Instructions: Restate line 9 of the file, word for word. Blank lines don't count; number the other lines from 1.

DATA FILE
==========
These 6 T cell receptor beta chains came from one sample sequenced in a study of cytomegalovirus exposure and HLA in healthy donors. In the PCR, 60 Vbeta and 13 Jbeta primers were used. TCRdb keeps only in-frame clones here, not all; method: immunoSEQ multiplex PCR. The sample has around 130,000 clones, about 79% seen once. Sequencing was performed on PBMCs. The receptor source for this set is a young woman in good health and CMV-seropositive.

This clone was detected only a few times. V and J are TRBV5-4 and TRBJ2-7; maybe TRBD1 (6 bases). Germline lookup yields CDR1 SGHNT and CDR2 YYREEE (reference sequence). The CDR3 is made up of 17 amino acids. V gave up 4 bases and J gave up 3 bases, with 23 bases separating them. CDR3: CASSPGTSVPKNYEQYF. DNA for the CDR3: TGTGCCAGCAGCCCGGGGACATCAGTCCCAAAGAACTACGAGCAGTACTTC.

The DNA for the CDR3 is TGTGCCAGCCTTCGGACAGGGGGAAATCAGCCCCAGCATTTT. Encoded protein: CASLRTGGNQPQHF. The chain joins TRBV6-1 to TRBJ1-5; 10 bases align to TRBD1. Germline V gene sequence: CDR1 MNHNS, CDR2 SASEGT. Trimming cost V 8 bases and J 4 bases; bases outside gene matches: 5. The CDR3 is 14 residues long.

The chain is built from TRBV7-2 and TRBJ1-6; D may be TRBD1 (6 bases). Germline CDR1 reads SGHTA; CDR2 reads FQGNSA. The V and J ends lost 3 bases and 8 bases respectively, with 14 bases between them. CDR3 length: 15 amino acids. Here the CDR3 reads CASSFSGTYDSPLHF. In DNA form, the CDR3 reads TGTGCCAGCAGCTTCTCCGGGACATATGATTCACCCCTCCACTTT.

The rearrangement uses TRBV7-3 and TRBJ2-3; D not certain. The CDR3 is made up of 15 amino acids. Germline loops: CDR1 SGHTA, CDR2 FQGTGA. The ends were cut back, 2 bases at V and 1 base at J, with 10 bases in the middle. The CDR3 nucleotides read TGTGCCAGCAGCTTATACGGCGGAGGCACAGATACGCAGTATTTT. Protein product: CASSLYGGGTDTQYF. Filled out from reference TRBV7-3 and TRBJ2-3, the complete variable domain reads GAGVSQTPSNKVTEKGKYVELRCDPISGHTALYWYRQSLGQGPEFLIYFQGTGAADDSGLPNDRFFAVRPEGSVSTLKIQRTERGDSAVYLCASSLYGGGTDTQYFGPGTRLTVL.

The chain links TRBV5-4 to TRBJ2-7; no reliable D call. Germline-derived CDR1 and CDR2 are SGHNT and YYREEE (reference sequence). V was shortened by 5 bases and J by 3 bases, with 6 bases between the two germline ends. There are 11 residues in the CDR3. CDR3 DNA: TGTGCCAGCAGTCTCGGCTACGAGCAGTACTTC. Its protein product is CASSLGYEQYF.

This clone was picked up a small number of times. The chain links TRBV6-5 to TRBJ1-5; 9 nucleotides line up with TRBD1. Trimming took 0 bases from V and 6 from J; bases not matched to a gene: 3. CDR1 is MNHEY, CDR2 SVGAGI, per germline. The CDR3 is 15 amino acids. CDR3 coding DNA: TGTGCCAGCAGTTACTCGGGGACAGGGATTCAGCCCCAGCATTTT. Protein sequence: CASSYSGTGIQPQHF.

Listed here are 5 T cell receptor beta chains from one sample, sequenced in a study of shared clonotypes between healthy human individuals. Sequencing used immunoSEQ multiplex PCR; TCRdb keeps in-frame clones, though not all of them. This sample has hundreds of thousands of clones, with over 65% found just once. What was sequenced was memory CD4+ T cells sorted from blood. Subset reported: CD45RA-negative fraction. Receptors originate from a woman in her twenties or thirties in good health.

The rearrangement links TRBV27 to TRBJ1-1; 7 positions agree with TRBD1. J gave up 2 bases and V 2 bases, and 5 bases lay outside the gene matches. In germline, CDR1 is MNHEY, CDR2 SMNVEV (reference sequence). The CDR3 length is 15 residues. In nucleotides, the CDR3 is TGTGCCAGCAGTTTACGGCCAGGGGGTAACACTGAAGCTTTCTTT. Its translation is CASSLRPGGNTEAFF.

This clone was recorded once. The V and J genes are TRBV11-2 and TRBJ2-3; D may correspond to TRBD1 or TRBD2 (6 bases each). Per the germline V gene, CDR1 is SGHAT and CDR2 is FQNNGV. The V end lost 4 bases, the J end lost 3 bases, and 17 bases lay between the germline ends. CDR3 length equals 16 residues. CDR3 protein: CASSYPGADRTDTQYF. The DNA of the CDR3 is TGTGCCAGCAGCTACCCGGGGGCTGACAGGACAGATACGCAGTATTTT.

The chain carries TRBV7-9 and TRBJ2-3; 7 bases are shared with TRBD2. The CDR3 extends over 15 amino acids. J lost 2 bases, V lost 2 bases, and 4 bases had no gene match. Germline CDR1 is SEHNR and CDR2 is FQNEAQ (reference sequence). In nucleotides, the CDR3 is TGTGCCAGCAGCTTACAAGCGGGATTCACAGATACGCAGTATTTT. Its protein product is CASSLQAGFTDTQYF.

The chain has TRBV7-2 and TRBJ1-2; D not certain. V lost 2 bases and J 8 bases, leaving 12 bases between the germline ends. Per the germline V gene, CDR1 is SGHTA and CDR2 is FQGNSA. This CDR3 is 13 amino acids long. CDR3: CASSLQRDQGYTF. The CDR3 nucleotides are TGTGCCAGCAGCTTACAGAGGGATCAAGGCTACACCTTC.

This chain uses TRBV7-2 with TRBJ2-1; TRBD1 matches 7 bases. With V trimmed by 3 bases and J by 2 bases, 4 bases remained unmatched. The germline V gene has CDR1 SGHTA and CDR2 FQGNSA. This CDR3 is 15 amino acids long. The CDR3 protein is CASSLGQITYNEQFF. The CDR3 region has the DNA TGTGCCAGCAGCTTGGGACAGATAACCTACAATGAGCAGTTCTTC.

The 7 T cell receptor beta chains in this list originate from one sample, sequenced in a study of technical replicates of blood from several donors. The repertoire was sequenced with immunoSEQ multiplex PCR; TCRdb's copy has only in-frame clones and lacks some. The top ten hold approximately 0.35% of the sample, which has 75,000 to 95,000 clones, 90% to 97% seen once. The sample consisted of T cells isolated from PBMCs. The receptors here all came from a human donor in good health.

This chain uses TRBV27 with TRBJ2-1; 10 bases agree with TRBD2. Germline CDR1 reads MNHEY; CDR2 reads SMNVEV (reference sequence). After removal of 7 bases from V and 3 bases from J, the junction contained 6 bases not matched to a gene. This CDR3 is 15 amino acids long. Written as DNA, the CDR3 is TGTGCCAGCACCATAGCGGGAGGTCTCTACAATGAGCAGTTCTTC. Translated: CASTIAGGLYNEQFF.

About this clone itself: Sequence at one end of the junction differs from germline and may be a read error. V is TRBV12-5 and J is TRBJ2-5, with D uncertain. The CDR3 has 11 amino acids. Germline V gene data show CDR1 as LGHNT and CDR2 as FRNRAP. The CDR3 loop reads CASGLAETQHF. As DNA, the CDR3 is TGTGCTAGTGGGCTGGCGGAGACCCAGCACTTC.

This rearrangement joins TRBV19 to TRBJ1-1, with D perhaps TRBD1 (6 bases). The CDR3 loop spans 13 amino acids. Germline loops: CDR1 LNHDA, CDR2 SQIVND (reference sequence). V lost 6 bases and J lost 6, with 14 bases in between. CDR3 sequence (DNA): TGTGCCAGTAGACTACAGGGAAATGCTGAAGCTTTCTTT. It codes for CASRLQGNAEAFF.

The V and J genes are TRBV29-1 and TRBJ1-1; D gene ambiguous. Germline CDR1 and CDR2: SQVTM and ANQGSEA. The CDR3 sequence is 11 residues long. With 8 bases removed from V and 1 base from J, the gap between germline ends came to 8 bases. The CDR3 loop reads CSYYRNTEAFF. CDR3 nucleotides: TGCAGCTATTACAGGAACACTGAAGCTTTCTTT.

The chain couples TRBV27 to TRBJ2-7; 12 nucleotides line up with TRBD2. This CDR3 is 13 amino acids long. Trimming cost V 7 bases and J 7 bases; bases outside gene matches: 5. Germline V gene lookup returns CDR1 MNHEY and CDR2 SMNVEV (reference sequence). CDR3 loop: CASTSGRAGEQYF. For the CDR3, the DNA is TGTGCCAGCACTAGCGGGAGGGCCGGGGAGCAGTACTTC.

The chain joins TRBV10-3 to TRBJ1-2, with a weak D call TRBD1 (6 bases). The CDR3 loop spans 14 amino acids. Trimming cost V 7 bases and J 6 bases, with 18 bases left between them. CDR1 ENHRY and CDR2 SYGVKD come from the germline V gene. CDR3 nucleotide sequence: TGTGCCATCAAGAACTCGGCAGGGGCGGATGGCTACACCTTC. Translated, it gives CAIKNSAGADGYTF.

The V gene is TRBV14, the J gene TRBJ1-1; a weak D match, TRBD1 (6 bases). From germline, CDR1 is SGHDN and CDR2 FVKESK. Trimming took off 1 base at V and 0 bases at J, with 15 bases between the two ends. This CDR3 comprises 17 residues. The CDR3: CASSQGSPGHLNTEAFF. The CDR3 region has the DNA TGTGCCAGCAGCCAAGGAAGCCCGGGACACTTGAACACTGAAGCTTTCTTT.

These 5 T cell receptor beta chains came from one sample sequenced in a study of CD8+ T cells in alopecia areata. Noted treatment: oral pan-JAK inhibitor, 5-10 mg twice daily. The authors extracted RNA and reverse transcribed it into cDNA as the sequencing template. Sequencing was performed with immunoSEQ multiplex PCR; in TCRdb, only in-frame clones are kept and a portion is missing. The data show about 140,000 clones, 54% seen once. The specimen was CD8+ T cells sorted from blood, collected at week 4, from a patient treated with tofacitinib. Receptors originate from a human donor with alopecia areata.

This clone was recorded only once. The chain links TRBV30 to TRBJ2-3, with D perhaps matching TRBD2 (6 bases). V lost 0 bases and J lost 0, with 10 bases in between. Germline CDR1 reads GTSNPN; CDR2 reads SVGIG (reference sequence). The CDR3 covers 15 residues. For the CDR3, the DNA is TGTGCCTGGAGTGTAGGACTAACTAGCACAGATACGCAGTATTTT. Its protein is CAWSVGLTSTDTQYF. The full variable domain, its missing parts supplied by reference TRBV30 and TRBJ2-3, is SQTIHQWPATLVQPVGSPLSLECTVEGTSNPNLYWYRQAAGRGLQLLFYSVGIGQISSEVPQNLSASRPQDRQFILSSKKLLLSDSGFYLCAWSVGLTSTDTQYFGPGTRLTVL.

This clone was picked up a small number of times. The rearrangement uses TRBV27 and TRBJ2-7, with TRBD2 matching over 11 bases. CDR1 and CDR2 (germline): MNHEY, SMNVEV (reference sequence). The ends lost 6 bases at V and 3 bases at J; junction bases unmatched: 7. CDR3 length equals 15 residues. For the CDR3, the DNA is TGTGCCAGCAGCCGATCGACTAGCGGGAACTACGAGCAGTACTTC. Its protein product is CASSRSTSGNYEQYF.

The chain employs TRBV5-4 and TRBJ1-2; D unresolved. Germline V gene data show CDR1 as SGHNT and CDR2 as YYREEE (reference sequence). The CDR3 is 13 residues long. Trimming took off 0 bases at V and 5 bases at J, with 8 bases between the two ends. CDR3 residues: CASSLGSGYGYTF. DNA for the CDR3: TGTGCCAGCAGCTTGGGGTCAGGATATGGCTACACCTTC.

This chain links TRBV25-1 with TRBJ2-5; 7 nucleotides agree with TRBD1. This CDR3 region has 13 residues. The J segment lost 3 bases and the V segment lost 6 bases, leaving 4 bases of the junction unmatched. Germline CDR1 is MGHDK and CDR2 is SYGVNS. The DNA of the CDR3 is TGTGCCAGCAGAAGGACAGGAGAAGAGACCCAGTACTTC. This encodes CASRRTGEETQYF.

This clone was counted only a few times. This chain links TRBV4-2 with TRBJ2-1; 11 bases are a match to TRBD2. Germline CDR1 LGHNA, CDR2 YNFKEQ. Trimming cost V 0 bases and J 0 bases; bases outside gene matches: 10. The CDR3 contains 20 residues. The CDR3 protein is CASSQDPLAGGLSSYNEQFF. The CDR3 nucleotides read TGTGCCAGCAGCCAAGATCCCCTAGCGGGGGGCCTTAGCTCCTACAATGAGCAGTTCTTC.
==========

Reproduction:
The rearrangement links TRBV27 to TRBJ1-1; 7 positions agree with TRBD1. J gave up 2 bases and V 2 bases, and 5 bases lay outside the gene matches. In germline, CDR1 is MNHEY, CDR2 SMNVEV (reference sequence). The CDR3 length is 15 residues. In nucleotides, the CDR3 is TGTGCCAGCAGTTTACGGCCAGGGGGTAACACTGAAGCTTTCTTT. Its translation is CASSLRPGGNTEAFF.